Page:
Operation Flinders | SPEECH


Mr VAN HOLST PELLEKAAN ( Stuart ) ( 15:18 :54 ): I rise today to speak about an absolutely outstanding program that operates in my electorate of Stuart, Operation Flinders, and to share with the house very concerning media reports this morning that the government is considering cutting its funding support to Operation Flinders in the upcoming budget. I urge the government not to do this. This will be an extremely small cost to the budget, but an incredibly important contribution to Operation Flinders.

Many members of parliament, from both sides of this house, are very familiar with Operation Flinders. Many members of Parliament have visited Operation Flinders at Yankaninna station. I believe this is a program that receives very genuine and broad bipartisan support and I think it would be a dreadful shame if this program were not to receive ongoing funding.

Yankaninna Station is in the Flinders Ranges, as you might know, in the electorate of Stuart. Many of the at-risk youth who participate in the Operation Flinders programs are from my electorate, but many of them are from Adelaide and many of them are from other places all around the state. I understand that Operation Flinders has received $400,000 in the last four years from the government, so $100,000 per year, on average. It actually costs $100,000 per year, on average—

One hundred thousand dollars per year is also what it costs, on average, to keep a prisoner in prisons in South Australia. So, for exactly the same price that the government has been contributing to—and is considering taking away from—Operation Flinders, that is exactly the same cost to house one prisoner in our correctional services system for one year.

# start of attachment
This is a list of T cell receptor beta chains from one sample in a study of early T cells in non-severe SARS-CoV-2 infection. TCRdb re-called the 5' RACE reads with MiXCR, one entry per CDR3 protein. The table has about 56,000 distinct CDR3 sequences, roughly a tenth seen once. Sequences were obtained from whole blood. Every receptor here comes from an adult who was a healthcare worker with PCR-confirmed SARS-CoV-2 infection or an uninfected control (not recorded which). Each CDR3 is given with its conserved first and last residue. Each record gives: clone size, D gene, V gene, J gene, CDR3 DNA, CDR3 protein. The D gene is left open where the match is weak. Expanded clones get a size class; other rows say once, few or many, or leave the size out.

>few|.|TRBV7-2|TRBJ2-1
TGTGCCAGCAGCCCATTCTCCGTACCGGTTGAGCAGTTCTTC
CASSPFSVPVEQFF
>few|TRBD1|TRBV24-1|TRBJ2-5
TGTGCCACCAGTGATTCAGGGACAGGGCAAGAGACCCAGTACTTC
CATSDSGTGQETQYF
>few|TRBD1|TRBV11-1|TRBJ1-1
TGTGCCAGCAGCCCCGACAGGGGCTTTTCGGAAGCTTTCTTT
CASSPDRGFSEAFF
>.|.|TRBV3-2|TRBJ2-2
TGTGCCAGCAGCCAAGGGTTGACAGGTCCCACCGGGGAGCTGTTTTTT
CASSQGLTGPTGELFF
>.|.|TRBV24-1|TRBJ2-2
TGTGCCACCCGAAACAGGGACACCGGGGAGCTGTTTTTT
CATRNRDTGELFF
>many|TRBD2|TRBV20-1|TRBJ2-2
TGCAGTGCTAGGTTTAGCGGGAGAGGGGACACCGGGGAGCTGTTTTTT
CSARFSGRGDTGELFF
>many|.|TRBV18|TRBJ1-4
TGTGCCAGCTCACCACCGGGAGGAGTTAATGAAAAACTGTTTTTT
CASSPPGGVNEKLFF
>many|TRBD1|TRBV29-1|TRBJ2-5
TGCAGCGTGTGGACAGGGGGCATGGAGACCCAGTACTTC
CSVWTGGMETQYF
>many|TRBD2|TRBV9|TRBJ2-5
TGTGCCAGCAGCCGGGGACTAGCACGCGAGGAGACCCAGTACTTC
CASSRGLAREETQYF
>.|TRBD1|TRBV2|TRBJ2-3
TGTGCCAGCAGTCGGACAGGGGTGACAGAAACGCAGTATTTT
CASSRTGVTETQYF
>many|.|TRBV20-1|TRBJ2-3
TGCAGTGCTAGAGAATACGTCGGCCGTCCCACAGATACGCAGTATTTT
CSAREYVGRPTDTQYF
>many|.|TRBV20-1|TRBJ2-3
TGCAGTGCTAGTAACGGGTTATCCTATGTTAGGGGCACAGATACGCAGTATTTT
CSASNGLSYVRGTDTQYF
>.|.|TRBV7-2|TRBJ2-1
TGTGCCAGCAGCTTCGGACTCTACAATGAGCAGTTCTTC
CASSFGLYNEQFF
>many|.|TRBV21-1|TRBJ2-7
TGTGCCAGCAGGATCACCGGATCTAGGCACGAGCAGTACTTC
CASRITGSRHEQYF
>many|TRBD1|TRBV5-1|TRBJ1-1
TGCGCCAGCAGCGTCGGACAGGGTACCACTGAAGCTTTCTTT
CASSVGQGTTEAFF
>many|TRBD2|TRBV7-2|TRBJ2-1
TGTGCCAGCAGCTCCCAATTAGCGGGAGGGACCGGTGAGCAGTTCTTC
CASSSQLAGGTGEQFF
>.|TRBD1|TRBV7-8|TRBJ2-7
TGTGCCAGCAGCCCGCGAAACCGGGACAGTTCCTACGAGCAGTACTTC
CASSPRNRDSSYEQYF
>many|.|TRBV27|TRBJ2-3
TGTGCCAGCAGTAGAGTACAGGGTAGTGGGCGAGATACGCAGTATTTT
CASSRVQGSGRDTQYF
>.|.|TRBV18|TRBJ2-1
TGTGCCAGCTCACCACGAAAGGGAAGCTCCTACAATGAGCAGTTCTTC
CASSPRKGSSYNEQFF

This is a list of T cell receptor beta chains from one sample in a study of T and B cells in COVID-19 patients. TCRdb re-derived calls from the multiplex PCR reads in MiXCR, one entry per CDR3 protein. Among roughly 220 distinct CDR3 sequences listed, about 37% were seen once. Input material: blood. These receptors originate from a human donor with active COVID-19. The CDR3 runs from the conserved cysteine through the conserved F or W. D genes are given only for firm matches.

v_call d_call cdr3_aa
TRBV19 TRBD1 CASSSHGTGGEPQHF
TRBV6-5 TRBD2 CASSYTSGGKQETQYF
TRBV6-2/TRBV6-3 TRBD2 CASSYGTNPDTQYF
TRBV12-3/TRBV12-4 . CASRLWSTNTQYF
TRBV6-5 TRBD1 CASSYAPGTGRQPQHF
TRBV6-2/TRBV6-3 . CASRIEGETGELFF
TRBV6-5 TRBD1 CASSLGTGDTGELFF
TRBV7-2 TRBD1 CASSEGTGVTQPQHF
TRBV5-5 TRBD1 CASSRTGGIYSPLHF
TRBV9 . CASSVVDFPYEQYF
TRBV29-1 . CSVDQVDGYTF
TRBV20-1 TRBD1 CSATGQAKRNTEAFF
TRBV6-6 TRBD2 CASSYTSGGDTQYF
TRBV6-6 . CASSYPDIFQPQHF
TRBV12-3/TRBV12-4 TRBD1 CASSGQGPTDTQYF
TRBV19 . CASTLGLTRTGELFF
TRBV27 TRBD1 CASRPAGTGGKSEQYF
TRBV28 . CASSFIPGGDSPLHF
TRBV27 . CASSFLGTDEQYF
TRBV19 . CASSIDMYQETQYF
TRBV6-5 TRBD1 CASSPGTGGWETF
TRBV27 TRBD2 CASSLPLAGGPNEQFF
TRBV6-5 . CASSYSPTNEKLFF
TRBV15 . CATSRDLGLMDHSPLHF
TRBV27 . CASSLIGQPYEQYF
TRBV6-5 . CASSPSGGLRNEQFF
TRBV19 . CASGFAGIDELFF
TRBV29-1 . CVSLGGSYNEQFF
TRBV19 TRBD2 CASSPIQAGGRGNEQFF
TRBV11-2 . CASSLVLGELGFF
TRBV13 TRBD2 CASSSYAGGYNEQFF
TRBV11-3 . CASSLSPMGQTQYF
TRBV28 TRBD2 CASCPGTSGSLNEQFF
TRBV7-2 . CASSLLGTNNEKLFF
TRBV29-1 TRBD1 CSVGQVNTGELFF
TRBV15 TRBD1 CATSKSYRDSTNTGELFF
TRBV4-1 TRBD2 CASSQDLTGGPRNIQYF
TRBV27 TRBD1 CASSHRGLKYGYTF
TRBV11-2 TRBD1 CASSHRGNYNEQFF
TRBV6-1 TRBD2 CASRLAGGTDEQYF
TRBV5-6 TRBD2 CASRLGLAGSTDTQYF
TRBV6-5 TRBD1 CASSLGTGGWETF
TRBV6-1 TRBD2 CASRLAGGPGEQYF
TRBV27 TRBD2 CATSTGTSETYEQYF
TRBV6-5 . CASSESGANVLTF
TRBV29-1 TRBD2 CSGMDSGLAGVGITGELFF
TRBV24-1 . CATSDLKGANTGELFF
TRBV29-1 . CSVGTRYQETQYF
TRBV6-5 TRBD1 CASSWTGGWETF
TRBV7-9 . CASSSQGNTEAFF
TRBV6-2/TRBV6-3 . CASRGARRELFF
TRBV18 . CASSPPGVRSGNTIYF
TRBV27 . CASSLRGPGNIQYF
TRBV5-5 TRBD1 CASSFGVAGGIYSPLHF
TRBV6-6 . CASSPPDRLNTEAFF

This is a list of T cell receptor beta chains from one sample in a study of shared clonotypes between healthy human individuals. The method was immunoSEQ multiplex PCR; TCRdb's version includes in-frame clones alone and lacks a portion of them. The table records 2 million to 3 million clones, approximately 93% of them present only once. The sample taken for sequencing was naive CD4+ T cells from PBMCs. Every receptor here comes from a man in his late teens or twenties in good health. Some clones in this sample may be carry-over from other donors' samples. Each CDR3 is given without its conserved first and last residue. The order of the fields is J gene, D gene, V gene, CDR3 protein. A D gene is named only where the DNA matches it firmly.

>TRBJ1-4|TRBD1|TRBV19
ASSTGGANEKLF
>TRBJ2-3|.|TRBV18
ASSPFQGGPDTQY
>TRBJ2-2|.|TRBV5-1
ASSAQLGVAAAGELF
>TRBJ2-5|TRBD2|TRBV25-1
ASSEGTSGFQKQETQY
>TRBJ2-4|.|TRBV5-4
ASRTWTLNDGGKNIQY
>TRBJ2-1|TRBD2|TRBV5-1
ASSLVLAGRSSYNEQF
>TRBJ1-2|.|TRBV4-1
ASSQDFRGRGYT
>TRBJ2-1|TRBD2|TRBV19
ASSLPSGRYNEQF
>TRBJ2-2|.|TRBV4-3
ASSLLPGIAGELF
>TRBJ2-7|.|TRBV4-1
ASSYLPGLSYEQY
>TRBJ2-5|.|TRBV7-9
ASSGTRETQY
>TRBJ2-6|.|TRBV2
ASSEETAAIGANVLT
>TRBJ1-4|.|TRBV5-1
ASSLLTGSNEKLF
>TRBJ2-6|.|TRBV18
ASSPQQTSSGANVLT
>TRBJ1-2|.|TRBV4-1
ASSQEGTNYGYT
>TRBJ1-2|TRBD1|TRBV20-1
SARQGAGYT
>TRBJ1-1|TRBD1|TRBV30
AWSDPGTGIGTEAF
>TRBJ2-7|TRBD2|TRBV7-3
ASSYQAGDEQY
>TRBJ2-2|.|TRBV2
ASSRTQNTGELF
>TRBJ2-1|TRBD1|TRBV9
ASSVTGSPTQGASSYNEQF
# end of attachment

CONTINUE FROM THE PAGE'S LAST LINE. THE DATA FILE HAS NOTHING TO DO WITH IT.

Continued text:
Last year, 400 people participated in Operation Flinders programs—400 at-risk youths participated in these programs. So, for the cost required to keep one person in prison for one year, the government contributes the same amount of money to help 400 young at-risk people participate in this very successful program—this program which helps keep people out of prison, with a proven track record, which gets people back onto the straight and narrow, and helps people turn their lives around in very important ways. It helps to keep them out of prison. If only one person out of the 400 who participated in that program last year was kept out of prison—and I am sure it was many more—it was a break even for the government. So, this really cannot be justified even on a cost-cutting exercise, even if the government was so heartless to do so.

I will share a few aspects of this program with the house. The exercises typically last eight days in duration at Yankaninna Station. The exercise route is spread over a 100 kilometre circuit around Yankaninna Station and teams walk an average of 100 kilometres over those eight days. They participate in a range of activities which are deliberately there to test them. It is not meant to be easy. It is meant to be difficult. It is meant to make them confront themselves in difficult situations, such as abseiling down a 30-metre high cliff.

Cultural activities are very important in this part of the world. With two people from the local Adnyamathanha community, the traditional owners of this part of the northern Flinders, participants are exposed to Aboriginal culture and learn from Adnyamathanha dreaming. That is a very important part of the program, keeping in mind that many of the participants are Aboriginal people themselves.

Team challenges: one of them involves using ropes and equipment to transport themselves and their equipment safely over a designated ‘poisoned’ waterhole. Another challenge is to build a bridge across a designated ‘flooded’ creek. These are the sorts of challenges that people participate in. These are the sorts of activities that make them confront themselves. These are the sorts of activities which bring youths to face difficulties, to face themselves, to join together in teamwork successfully and to go on to better lives.